Monday, August 23, 2010

Keith Crockett

Keith  Crockett has worked as an installation artist for over a decade. He titles his work under the name of Precarious Illusion. More recently he has been manipulating images he finds with a painterly sensibility.
The blurb site above, lists books he has put together that show work from each phase of his career.
The images below represent work done in a tract of land that was the site our local colleges used for the dumping of construction material and trees.
Wind storms felled several trees. Sidewalks were replaced, and blocks of concrete were available to use. The site was a rich source of material and landscape that resulted in an impressive body of work.

Tuesday, August 17, 2010

I just listed my sections of bamboo, cast in high fire porcelain to my etsy account.
the link is here

I have also listed some paper yarn that I have been making
in my etsy shop...

a specific page for a bamboo section is here:

These are smaller versions of bamboo sections than the panel of multiple sections I have posted earlier. Those are about 20-26 inches long, 2-3 inches in diameter.
The bamboo above is smaller.
You could hang a small bud vase on the wall in a location where you sit....near a desk.
simple, quiet, unglazed to show the detail from the mold.
I hope you find them interesting.

Monday, August 16, 2010

random thoughts and images

One of my all time favorite art supply stores, Sterling Art, was in Irvine. They would provide a human being discount on purchases made in the store.
These drawing figures were an example of the spirit of joy amongst the folks who worked in the store.
The store had to move, I am not sure of the details of it's sad journey. But they relocated into a cavernous warehouse space down the road.
I went looking for them last week to resupply some of my drawing pens. And they have disappeared....gone.
Such a sad case.

Chinese roof tile of a dragon with a warrior sitting astride.

I took this image to show the stance of the roof tile. There is a tremendous amount of wisdom in the construction, in which the appendages are lifted from the surface allowing the form to shrink during firing and not crack away from the center of the form.

The Getty Villa in Malibu is a remarkable museum. They allow photos, and I spent my visit with my iPhone capturing details of the visit. This stone, with text continues to be memorable.

 This thought makes the Doug Louie bowl appropriate to include in this post.  His images for a narrative story. Often scenes that have the same logic as dreams.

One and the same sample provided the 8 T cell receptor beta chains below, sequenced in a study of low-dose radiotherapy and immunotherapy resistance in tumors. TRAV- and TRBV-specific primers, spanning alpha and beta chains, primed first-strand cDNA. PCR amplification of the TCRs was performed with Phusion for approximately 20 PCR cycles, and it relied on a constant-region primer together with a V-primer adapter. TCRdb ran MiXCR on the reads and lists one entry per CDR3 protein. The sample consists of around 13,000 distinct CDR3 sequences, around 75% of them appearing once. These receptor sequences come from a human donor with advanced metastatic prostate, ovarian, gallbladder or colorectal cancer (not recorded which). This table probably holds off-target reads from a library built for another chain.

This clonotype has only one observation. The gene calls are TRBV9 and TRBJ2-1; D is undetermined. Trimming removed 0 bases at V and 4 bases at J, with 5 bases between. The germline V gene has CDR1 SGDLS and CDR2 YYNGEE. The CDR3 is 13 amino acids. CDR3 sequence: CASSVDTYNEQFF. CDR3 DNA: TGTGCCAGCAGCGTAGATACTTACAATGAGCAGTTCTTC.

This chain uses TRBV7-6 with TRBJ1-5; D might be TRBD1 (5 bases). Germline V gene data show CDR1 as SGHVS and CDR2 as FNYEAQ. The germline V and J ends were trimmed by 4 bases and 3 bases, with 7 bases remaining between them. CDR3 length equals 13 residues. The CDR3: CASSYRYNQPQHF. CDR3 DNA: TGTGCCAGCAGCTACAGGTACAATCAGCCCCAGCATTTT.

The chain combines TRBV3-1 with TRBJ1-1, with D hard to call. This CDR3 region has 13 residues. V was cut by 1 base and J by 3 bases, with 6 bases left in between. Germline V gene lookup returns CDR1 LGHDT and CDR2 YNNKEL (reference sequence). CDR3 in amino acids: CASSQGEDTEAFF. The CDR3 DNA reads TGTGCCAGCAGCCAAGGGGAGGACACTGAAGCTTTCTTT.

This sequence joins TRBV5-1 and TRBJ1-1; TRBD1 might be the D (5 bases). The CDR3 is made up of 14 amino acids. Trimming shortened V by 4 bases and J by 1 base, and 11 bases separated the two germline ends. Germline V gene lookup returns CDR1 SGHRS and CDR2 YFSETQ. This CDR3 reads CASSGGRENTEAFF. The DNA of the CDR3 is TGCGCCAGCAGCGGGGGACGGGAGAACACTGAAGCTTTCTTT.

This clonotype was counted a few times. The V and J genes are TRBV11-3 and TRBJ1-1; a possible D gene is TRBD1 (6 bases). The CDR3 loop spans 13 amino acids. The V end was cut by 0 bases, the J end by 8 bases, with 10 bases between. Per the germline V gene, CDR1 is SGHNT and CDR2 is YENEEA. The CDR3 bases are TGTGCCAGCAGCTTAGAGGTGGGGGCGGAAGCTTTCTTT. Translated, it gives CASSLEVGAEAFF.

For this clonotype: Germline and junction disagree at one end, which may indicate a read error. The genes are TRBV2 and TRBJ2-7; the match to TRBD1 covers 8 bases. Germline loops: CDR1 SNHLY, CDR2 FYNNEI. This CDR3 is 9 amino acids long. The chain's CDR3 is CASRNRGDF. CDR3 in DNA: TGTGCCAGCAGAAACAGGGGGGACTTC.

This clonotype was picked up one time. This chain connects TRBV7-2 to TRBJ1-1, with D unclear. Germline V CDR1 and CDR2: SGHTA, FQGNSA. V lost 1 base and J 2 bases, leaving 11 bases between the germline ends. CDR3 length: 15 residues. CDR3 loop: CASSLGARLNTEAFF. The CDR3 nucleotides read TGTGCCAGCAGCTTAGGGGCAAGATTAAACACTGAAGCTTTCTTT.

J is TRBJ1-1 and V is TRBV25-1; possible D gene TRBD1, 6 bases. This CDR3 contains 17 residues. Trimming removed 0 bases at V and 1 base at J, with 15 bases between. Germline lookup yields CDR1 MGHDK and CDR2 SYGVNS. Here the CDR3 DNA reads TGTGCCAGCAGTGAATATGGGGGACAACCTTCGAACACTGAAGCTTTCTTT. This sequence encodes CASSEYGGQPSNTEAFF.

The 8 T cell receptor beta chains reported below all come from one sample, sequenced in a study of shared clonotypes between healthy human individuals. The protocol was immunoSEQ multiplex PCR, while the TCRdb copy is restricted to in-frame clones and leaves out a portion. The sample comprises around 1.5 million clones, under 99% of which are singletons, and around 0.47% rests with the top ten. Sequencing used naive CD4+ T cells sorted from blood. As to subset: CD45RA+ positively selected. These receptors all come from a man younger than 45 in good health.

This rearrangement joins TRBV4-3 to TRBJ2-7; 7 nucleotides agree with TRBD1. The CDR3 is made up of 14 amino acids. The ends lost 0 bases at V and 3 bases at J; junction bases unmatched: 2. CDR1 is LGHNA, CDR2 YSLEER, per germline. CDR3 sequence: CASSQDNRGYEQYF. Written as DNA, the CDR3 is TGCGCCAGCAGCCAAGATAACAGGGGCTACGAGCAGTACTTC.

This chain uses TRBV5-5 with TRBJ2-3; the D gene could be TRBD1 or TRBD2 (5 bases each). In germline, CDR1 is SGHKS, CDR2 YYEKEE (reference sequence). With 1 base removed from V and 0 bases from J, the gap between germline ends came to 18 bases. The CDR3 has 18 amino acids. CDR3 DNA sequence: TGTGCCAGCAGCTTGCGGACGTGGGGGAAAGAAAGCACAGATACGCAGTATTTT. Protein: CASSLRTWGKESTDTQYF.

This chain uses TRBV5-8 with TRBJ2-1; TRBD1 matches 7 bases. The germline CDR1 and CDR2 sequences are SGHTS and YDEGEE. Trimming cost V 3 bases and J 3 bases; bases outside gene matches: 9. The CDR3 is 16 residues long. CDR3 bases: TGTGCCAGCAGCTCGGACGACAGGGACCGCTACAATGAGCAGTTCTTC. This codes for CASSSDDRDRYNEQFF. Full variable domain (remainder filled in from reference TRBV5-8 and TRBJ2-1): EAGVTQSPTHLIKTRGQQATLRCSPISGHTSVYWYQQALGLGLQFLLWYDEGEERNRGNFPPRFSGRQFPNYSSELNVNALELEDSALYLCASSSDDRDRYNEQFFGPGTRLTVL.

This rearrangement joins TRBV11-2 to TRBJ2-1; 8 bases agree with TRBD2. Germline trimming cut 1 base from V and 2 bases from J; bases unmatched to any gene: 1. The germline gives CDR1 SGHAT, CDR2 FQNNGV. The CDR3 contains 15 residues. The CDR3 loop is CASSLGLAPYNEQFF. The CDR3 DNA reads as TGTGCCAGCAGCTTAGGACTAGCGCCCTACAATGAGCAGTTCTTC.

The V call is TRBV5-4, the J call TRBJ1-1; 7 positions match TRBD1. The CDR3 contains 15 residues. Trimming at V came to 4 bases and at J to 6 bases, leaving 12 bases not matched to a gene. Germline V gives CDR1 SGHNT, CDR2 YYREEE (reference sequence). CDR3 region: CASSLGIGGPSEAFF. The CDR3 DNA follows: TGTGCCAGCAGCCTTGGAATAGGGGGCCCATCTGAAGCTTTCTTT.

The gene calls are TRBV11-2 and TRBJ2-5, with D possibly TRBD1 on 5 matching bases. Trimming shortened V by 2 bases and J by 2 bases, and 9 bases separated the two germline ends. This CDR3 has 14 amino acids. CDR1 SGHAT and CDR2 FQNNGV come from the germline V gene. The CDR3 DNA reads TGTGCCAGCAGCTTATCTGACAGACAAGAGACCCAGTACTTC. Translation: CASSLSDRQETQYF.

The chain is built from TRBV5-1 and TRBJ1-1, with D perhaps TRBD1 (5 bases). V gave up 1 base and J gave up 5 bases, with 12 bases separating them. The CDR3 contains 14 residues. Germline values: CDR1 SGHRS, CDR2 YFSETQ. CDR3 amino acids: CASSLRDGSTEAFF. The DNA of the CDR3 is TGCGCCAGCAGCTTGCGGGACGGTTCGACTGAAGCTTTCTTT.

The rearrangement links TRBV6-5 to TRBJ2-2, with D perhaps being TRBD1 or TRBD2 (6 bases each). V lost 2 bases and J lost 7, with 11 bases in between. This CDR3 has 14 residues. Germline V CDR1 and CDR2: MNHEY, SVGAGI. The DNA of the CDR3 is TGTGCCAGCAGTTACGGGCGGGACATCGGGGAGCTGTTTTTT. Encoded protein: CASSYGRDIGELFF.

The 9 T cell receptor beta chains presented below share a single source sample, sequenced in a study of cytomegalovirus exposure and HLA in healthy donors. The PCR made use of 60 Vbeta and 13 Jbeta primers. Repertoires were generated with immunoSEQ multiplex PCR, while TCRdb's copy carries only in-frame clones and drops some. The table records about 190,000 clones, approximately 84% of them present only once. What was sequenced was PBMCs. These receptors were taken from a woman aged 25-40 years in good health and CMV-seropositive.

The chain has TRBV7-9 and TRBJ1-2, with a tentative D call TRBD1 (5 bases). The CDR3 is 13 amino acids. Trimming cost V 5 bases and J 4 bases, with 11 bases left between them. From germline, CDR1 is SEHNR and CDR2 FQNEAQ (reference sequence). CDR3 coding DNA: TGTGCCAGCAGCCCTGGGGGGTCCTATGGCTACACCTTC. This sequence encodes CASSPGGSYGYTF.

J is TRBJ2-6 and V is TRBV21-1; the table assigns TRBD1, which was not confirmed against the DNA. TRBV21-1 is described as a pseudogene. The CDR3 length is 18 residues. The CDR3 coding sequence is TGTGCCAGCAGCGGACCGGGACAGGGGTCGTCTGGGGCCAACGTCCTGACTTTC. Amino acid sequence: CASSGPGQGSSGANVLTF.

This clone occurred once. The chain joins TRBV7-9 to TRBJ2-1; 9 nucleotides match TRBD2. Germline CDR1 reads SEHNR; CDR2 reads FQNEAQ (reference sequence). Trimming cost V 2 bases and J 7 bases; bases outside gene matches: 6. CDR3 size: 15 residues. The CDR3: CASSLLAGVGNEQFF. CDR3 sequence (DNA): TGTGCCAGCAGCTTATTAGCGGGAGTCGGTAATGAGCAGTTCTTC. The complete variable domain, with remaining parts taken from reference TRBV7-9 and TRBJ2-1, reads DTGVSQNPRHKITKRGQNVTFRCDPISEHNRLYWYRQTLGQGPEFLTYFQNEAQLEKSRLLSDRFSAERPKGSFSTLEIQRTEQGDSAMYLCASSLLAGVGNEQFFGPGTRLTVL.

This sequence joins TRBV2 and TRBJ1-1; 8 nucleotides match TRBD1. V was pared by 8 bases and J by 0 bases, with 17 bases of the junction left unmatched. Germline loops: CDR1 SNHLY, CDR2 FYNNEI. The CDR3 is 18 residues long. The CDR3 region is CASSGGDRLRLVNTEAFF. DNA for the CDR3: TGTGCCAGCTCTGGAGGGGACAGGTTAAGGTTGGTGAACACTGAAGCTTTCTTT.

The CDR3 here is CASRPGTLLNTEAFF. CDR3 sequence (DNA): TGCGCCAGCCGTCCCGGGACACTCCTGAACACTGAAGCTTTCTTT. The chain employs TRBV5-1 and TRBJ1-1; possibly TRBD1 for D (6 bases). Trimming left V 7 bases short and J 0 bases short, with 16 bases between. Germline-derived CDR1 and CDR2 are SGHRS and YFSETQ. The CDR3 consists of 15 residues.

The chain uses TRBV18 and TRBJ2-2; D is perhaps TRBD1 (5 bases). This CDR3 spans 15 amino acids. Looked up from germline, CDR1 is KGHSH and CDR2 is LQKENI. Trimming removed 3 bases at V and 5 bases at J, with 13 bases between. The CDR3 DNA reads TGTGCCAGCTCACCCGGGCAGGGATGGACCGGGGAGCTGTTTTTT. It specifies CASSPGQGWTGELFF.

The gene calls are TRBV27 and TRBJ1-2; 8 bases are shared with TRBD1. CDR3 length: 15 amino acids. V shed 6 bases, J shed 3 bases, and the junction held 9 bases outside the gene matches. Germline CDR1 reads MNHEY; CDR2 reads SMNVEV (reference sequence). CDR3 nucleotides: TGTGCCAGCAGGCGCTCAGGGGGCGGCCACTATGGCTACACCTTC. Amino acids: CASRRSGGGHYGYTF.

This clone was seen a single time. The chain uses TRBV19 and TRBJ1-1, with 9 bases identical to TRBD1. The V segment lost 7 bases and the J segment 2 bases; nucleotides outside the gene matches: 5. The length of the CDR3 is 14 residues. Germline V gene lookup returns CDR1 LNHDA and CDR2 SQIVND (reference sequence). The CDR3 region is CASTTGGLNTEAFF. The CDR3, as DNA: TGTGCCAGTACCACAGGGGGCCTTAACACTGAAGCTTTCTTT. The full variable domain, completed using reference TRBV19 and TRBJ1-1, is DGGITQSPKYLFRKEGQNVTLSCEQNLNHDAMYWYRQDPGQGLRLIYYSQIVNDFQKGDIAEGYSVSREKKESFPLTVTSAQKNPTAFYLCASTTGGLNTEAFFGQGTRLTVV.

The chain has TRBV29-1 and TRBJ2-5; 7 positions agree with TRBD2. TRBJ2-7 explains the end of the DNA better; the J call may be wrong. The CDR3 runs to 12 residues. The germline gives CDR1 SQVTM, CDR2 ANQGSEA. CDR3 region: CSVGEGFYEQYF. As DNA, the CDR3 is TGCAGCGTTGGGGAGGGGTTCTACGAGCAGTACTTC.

I also think incomplete forms that allow the viewer to participate and complete the form are more interesting. I am more involved in the process with less details.

Friday, August 13, 2010

the work of Chuck Moffit

A good friend has a website of his sculpture work....
to see his work, visit

He also has launched a new website

both are very interesting sites

The tradition in China to celebrate a child's first birthday including the wearing of a hat, that is what you see here. The wonder of this hat is there are a couple of heads. So, there is confusion when the child is wearing the hat about which head is prominent. The hat is used to protect.

Thursday, August 12, 2010

The work of Doug Louie

I have worked with Doug for many years, and have collected his work for easily 25 years. His things continue to inspire me and are amongst the things I own that I treasure. The work you see represented here is either glazed or charcoal fired. What I love about his work is his drawing, whether with a brush or with the clay. 

Doug has an etsy shop, visit

Wednesday, August 11, 2010

A somewhat recent bowl. It was called a bubble bowl. I used a carbon trap shino.

I make plates that are somewhat squared...
again, shino with a black oxide.
the black oxide is iron ox, chrome ox, copper ox, if I am feeling wealthy, a little cobalt makes a dense

shino bottle....wax applied first, then glaze.
I liked the surface of this bottle. It is interesting to compare the surface of the bowl above, to this stoneware bottle. The flashing from the shino glaze on porcelain is more orange, though I have helped the process on the porcelain with a coating of soda ash applied to the clay...then wax, then glaze.

A couple of my brushes. They are inside a frame, resulting is a reflection of me....sorry.
My favorite section of the bamboo plant to use for brush handles is the area closest to the ground, or rhizome/root.
That results in the culms spacing being closer together, the shape being more varied and interesting. As the bamboo stalk grows, it develops longer and more regular spaces between the culms. Both of these are from my stand of black bamboo. The hair I use is elk mane.